Brake System Development Accelerated With 3D Modeling
- Monday, 01 October 2007
Tractair Ltd., based in Brough, UK, designs, manufactures and installs air and hydraulic brake systems for special applications. The company works closely with the design engineers of major international tractor manufacturers and other OEMs to ensure that the braking systems are fully integrated. The company has been closely involved in the development of air brakes for agricultural and other off-road vehicles since 1985 and continues to adapt available technologies to meet the demands of increasing loads and speeds handled by agricultural and construction vehicles, both on and off the highway.
Tractair has spearheaded development of air brake systems, which — unlike traditional hydraulic systems — deliver finely controlled, powerful stopping capabilities for both the tractor and the trailer for the bigger loads customers pull today. The company standardized on SolidWorks® 3D CAD software from SolidWorks Corp. (Concord, MA) to speed up the design and development process.
Tractair is using the software to design the air and hydraulic brakes that farmers, construction workers, and others driving heavy-duty tractors and off-road vehicles rely on to stop quickly and safely. Tractair’s brake systems enable customers to safely operate larger equipment carrying heavier loads at faster speeds than ever before.
“We’re working with engineering departments 50 times our size,” said Tractair Managing Director David Constantine. “SolidWorks levels the playing field because its table-driven format gives us repeatable designs that we can quickly modify to meet specific customer needs and design better products. That’s huge when you’re designing brake systems to fit on tractors for John Deere, New Holland, and Massey Ferguson.”
One of Tractair’s biggest design challenges is making powerful brake systems that can stop a 40-ton load traveling at 50 kilometers per hour fit into a tiny space. Most tractor manufacturers don’t afford much space to braking systems. The software enables Tractair to design its brake systems to accommodate its customers’ different space constraints. Physical simulation and part interference enable designers to troubleshoot engineering problems before manufacturing begins.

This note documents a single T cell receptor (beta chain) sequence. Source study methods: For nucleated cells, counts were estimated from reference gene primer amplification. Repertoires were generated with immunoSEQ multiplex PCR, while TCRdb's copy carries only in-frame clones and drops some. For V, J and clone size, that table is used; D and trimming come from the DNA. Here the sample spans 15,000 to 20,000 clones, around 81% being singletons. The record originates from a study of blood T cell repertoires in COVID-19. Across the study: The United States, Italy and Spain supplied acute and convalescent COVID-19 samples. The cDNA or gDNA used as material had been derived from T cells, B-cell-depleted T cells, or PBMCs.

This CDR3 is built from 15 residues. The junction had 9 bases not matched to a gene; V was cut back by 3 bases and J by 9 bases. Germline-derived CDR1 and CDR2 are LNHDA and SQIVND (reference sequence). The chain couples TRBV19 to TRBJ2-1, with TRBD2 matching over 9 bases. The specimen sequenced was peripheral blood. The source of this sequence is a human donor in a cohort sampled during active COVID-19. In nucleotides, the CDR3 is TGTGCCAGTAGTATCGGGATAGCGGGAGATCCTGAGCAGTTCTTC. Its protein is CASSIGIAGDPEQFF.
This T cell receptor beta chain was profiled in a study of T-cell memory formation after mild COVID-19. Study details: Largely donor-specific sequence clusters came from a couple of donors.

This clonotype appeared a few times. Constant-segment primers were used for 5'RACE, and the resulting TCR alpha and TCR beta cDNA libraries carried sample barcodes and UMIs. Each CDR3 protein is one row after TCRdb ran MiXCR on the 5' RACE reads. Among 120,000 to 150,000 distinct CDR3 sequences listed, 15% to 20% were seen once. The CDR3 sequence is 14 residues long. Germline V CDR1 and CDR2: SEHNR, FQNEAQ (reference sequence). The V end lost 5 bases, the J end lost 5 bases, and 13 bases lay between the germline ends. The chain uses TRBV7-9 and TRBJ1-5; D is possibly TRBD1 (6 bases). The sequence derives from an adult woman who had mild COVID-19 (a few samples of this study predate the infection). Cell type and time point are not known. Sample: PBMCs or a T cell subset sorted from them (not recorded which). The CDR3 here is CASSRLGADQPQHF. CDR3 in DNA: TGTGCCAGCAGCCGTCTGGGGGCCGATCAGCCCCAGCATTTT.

The software also automates many design processes. For example, auto-dimensioning helps Tractair engineers ensure that the parts that will be manufactured will be accurate, and lets Tractair modify designs quickly based on customer and manufacturing input. The software’s associativity means that engineers can amend a solid model, and have the change automatically implemented throughout the rest of the design, eliminating errors and saving time.
Another key feature is the ability to work in both 3D and 2D. With a mouse-click, engineers can produce a 2D drawing of an air brake assembly that they can work on and share with a customer or supplier. The company has used 3D models and eDrawings® e-mail-enabled design communication to graphically depict proposed air brake systems for potential customers in formats they can easily understand.
Using SolidWorks, Tractair can send customized brake system models to customers in the CAD format of their choice. That flexibility, coupled with time-saving features such as physical simulation, streamlined large assembly design, and automated bill of materials creation and updating enabled Constantine and his team to reduce overall development cycles, costs, and time to delivery.
For more information, visit http://info.hotims.com/10978-327.